Fred Hampton in a scene from “Judas and the Black Messiah” (frame, Warner Bros)

Black Panther literature was distributed on the street corners and was disseminated among the black troops in American barracks from Vietnam to Europe. “An avant-garde, not a mass organization,” said Masai Hewitt, the party’s education secretary. By 1969, the police battle the organization targeting its ideology and political platform, and the only solution is to wipe out the opposition; the director represents this by reconstructing a violent raid at the party headquarters during Hampton’s days in prison.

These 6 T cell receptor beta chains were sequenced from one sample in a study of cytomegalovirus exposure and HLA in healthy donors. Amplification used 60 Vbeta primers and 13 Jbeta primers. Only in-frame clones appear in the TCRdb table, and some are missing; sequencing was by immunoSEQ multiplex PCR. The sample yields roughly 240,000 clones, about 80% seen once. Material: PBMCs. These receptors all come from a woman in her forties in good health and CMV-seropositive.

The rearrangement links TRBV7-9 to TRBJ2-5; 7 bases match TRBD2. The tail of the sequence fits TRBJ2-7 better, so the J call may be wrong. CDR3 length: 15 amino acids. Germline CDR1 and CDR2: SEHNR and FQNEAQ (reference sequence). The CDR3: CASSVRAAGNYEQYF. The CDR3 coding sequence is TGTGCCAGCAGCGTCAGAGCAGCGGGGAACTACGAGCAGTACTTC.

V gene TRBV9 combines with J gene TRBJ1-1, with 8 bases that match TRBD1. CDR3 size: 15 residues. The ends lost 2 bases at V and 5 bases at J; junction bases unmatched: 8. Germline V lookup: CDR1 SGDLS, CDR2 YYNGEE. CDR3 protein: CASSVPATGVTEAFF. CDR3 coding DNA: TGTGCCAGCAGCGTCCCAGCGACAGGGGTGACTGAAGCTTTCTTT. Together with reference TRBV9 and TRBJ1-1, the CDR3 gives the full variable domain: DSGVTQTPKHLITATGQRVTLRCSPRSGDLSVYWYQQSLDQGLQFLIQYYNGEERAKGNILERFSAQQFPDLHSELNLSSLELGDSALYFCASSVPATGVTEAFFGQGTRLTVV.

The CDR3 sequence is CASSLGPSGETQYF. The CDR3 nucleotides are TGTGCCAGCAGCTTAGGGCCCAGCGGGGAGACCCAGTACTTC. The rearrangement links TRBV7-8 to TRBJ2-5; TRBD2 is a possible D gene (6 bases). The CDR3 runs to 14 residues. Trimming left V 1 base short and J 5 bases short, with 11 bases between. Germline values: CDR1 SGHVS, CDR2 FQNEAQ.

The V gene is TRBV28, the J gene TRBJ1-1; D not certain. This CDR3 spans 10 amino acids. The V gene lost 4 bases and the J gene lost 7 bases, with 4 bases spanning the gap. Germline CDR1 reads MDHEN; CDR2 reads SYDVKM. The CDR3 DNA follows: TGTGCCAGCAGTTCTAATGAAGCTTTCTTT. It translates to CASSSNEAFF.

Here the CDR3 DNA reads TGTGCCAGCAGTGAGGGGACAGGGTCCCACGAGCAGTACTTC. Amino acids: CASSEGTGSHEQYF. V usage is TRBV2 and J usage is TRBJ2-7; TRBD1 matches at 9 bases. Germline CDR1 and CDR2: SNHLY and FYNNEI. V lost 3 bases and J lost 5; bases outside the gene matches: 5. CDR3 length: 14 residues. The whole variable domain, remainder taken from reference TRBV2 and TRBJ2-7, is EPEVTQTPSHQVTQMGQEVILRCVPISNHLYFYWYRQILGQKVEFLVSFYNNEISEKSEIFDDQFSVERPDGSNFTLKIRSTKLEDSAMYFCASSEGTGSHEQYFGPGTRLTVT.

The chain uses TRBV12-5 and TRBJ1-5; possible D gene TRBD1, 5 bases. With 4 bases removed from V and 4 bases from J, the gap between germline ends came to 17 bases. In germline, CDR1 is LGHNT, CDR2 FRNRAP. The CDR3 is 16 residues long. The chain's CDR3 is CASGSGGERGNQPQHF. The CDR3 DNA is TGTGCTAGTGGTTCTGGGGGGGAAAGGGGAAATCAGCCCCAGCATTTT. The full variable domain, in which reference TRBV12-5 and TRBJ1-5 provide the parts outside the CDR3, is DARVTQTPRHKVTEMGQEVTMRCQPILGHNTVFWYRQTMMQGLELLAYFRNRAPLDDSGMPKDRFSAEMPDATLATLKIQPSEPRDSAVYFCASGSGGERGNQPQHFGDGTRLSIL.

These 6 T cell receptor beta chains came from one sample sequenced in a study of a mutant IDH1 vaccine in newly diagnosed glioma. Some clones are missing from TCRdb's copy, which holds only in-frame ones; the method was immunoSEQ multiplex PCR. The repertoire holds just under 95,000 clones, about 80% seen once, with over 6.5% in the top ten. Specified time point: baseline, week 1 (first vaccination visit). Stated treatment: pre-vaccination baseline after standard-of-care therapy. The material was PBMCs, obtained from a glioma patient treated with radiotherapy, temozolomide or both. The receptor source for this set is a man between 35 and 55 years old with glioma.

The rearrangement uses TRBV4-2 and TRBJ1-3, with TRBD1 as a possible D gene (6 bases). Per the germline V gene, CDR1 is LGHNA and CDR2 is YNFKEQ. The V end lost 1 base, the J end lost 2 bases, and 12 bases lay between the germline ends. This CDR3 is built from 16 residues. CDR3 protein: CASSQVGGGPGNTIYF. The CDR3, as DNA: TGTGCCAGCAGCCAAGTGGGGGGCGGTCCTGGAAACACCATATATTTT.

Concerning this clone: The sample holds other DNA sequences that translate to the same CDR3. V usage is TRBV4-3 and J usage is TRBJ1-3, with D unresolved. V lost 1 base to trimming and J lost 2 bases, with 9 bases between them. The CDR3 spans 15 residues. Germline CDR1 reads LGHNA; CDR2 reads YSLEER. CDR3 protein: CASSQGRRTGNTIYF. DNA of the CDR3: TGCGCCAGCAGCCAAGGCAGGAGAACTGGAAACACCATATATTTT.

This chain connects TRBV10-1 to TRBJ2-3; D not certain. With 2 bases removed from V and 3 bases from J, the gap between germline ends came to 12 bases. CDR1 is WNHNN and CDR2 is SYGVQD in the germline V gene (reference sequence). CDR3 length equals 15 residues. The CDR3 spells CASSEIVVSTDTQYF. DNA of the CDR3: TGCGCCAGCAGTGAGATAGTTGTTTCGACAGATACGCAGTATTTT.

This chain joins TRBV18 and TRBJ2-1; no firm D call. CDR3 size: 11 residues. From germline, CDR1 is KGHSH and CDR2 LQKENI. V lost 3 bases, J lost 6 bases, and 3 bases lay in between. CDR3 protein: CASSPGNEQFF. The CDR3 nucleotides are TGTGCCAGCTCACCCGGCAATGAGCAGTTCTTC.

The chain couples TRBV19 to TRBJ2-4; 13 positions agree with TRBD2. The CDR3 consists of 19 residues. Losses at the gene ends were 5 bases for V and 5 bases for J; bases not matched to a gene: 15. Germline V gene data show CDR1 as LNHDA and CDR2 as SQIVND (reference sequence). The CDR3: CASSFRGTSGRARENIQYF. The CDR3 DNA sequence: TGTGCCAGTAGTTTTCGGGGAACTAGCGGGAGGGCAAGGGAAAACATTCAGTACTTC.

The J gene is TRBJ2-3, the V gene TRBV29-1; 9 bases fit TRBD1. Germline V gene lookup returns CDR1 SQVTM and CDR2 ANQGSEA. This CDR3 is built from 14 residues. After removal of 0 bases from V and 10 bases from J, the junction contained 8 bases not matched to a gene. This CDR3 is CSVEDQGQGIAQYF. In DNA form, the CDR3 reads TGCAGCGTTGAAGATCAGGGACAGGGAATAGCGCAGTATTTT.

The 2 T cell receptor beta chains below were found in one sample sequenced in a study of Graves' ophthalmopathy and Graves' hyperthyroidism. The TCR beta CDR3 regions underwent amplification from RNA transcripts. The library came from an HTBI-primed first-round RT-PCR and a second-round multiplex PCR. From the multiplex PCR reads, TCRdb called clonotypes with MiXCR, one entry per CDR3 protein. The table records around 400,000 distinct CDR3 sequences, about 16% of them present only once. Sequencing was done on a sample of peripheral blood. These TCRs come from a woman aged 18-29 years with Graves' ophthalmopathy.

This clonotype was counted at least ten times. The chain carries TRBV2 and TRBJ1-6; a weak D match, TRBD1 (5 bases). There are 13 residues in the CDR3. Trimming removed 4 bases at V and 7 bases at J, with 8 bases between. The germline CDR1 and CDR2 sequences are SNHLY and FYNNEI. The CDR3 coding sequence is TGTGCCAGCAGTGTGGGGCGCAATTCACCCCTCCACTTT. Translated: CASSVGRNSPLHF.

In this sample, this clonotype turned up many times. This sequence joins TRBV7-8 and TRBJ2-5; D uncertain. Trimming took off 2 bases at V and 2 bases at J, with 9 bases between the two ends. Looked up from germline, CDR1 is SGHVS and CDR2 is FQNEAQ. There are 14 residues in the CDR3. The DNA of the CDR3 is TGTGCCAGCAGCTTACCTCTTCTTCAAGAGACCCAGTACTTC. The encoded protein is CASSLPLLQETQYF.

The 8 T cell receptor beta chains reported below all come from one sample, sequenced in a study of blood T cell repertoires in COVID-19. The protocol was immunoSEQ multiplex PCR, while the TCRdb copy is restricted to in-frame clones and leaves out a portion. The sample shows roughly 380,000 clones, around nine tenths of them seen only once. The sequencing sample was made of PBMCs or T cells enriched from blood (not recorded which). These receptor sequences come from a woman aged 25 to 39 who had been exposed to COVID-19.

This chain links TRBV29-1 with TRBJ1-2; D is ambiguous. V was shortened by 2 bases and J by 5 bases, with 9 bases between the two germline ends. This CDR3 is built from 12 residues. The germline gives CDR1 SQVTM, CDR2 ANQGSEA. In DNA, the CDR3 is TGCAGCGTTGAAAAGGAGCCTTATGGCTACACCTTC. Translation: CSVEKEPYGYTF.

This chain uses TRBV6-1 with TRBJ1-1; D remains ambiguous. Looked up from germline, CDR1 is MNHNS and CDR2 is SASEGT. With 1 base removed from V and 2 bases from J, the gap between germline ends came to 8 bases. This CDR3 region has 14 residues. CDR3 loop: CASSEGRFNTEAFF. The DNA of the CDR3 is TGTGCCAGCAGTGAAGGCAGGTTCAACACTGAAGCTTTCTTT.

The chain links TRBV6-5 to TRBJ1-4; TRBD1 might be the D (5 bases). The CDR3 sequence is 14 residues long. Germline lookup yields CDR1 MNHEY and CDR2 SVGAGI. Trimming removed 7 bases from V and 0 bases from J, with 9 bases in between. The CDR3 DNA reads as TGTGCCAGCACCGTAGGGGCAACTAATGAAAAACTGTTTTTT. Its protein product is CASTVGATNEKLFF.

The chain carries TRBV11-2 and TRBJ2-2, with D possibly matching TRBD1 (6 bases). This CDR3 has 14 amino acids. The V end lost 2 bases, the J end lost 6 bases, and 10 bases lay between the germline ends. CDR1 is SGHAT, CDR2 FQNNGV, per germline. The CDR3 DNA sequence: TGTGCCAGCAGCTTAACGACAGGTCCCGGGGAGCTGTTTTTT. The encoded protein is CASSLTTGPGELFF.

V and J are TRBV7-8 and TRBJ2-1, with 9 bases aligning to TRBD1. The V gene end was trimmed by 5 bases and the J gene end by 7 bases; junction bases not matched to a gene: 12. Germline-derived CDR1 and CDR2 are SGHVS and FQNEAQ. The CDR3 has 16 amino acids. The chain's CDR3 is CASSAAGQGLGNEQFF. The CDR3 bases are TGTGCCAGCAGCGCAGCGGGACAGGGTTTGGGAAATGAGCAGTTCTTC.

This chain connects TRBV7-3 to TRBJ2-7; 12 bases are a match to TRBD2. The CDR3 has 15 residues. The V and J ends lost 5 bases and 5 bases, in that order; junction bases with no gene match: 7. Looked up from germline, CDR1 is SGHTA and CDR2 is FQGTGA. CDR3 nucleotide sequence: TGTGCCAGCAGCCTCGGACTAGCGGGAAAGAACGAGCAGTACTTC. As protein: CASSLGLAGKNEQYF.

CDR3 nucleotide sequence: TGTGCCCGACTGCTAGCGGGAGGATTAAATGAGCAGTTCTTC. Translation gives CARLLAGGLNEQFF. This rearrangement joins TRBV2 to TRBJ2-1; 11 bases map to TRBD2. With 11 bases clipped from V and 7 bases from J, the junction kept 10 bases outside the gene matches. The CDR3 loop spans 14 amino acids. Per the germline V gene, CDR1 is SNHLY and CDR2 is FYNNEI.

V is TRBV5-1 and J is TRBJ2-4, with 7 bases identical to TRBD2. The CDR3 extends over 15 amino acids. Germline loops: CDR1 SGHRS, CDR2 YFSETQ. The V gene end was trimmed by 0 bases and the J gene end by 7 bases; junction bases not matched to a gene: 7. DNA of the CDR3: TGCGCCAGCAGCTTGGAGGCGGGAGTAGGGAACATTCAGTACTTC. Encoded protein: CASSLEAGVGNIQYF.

Fred Hampton in a scene from “Judas and the Black Messiah” (frame, Warner Bros)

Where there are men, there is power, as the party says. At a time when the abuse of power and violence perpetrated by the police is a daily debate, “Judas and the Black Messiah” is definitely among the movies you should see. Those movies that any expert should recommend like “American History X”, “Selma” and “Malcolm X”. As the film’s publicity claims, you can kill a revolutionary, but you can’t kill a revolution. Eyes On The Prize II premiered on January 15, 1990, on Martin Luther King Day. That same evening, William O’Neal killed himself. The ending titles tell us about it, seeking a deep connection to the historical truth.